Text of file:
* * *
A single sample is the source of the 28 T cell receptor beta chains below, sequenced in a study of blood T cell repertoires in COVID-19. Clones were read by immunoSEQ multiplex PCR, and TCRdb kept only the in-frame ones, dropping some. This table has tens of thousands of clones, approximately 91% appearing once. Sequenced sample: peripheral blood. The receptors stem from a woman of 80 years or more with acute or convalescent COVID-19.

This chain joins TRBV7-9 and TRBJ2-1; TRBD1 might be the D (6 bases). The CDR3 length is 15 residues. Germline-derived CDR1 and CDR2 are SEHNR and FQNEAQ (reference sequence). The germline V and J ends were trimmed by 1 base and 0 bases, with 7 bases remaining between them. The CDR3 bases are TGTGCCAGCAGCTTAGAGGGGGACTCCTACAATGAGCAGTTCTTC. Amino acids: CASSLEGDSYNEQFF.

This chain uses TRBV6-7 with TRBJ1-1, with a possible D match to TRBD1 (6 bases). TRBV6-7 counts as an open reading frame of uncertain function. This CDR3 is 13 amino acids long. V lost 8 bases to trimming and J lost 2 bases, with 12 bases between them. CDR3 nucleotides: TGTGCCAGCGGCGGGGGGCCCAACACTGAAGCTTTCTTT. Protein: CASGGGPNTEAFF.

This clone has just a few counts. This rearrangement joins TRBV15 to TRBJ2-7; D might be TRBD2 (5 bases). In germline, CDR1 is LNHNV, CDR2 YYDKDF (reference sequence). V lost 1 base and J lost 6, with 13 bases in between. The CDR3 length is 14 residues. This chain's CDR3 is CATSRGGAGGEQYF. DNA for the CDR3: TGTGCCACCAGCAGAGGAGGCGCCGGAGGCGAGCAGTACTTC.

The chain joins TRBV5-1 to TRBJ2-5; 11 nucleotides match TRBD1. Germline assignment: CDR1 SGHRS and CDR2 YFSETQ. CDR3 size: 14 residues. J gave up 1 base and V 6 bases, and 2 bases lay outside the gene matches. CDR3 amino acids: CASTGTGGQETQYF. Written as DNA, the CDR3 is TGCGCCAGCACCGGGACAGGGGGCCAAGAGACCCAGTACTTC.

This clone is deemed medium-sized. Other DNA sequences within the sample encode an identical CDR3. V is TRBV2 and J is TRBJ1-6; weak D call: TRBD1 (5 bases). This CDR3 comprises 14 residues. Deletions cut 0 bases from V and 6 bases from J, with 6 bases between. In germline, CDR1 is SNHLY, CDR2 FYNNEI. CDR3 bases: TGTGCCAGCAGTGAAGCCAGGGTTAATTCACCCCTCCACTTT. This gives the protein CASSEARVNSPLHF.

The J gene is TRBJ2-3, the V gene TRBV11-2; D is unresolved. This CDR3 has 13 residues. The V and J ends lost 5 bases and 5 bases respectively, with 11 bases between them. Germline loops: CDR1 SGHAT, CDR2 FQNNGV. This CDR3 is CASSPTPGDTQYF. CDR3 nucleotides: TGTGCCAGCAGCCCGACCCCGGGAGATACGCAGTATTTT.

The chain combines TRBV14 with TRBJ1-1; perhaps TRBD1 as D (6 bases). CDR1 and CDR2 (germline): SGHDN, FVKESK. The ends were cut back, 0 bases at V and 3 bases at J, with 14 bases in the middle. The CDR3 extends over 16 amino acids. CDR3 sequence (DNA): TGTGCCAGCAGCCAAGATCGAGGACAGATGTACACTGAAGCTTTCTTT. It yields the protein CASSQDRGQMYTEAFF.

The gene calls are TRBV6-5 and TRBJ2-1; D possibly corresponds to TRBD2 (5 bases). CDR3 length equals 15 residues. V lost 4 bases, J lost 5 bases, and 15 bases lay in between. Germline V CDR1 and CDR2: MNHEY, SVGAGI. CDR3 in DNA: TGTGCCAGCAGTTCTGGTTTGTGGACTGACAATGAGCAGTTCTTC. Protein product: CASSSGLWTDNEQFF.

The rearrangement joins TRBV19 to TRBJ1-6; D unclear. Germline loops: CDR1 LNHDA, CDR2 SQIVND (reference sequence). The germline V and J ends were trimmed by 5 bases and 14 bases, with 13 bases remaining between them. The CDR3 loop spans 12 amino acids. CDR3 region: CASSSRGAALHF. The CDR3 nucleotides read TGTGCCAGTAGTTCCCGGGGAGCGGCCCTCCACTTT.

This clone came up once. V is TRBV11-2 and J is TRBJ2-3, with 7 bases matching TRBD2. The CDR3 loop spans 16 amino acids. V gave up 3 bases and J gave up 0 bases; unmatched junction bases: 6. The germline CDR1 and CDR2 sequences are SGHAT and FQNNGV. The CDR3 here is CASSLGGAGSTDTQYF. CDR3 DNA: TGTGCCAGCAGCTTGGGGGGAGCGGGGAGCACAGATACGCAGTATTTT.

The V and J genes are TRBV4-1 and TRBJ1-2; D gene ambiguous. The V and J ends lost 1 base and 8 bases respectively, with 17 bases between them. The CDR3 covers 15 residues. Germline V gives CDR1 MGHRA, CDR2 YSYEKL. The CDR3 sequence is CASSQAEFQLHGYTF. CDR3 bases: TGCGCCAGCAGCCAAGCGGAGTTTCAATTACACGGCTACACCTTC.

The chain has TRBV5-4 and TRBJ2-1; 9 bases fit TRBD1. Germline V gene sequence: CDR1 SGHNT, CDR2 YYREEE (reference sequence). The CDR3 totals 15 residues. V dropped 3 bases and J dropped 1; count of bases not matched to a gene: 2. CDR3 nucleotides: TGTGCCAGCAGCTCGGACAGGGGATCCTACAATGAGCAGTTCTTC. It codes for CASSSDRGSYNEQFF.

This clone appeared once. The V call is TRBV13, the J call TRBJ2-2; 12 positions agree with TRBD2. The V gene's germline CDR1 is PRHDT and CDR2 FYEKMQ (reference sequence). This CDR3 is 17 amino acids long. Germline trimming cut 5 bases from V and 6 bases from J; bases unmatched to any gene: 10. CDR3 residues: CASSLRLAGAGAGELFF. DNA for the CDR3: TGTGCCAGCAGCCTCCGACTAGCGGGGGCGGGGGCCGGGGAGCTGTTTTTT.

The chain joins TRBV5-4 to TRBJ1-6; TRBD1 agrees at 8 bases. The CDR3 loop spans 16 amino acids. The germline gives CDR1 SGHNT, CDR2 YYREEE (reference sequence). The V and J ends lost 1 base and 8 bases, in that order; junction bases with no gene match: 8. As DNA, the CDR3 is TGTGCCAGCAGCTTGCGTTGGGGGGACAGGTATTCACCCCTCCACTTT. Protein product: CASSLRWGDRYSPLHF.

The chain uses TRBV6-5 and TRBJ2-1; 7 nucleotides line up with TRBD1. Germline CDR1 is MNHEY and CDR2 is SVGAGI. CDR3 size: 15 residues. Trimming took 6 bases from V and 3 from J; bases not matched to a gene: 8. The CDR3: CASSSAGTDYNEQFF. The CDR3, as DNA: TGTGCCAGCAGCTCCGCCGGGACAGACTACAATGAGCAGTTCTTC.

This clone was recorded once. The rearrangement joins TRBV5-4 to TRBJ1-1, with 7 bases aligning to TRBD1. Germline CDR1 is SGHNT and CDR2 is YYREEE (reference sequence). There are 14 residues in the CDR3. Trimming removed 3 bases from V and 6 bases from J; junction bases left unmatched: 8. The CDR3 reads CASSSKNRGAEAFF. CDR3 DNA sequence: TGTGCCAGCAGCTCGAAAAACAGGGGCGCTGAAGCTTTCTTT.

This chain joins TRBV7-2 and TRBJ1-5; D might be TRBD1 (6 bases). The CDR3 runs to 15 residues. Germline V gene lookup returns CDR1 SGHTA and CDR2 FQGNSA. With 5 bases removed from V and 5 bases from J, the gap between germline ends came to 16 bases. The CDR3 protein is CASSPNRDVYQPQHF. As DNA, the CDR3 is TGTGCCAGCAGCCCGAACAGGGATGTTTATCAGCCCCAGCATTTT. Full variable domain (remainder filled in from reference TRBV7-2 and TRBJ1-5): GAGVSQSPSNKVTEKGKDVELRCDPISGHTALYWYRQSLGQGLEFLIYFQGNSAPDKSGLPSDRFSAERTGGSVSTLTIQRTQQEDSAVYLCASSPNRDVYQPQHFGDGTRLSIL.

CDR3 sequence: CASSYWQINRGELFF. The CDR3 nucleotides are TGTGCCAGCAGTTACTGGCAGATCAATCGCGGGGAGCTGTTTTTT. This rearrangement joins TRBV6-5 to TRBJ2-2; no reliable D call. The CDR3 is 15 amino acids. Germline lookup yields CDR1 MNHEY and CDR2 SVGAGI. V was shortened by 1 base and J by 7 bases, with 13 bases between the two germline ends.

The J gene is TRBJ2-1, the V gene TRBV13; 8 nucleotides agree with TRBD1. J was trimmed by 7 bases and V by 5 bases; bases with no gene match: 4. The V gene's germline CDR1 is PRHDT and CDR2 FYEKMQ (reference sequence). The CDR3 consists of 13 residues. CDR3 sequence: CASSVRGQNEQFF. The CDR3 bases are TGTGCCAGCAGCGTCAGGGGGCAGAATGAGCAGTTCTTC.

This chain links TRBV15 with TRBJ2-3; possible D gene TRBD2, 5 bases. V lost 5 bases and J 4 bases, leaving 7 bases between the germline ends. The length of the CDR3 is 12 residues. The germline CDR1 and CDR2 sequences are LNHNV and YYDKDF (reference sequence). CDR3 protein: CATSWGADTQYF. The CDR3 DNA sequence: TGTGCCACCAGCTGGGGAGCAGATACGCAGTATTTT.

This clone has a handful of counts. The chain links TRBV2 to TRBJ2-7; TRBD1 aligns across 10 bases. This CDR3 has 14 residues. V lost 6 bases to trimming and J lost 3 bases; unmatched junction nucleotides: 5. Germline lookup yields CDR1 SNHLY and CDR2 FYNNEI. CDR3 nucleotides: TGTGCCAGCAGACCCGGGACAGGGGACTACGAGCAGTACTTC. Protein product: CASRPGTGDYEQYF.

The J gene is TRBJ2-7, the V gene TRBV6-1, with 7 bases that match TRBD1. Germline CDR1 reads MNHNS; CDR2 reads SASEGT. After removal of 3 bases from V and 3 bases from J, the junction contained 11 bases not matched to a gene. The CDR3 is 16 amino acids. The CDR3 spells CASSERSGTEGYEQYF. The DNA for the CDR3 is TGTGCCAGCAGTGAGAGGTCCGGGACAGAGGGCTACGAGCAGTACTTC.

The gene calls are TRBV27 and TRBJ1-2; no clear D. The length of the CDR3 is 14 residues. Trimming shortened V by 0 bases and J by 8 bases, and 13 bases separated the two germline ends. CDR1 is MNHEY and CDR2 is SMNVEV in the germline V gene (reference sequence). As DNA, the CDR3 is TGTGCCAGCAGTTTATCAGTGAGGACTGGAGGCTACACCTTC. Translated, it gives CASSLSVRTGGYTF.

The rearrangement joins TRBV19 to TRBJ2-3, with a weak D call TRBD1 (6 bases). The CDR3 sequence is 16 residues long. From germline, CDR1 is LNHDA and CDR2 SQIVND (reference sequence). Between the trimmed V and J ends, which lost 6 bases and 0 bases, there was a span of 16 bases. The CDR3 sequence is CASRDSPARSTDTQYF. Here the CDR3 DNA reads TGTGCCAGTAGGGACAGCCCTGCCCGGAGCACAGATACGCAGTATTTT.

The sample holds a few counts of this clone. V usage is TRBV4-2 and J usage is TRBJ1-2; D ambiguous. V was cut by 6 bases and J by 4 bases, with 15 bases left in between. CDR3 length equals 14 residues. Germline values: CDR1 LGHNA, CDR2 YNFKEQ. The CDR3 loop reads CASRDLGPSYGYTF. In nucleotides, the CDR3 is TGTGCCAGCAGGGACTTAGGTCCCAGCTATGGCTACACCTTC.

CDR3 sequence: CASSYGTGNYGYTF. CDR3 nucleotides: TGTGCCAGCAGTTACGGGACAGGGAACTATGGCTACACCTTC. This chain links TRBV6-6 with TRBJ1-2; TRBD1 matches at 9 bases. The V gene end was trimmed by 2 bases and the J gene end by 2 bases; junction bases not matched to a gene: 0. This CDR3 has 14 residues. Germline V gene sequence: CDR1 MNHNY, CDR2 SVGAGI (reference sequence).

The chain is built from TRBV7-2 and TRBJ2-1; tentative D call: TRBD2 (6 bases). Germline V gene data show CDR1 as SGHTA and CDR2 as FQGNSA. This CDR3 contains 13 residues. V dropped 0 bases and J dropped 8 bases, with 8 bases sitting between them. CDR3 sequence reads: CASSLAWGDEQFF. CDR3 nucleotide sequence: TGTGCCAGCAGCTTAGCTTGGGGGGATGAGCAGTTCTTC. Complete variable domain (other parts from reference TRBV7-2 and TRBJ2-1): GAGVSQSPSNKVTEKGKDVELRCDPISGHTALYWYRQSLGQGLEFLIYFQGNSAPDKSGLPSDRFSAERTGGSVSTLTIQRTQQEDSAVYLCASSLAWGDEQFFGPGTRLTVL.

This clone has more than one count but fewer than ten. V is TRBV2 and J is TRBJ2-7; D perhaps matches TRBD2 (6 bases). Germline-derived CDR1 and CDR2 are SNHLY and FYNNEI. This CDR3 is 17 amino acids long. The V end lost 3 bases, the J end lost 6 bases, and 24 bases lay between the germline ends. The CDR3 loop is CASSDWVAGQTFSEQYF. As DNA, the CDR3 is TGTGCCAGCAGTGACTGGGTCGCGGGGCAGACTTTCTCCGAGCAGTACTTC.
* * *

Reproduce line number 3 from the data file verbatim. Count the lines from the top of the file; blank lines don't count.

This chain uses TRBV6-7 with TRBJ1-1, with a possible D match to TRBD1 (6 bases). TRBV6-7 counts as an open reading frame of uncertain function. This CDR3 is 13 amino acids long. V lost 8 bases to trimming and J lost 2 bases, with 12 bases between them. CDR3 nucleotides: TGTGCCAGCGGCGGGGGGCCCAACACTGAAGCTTTCTTT. Protein: CASGGGPNTEAFF.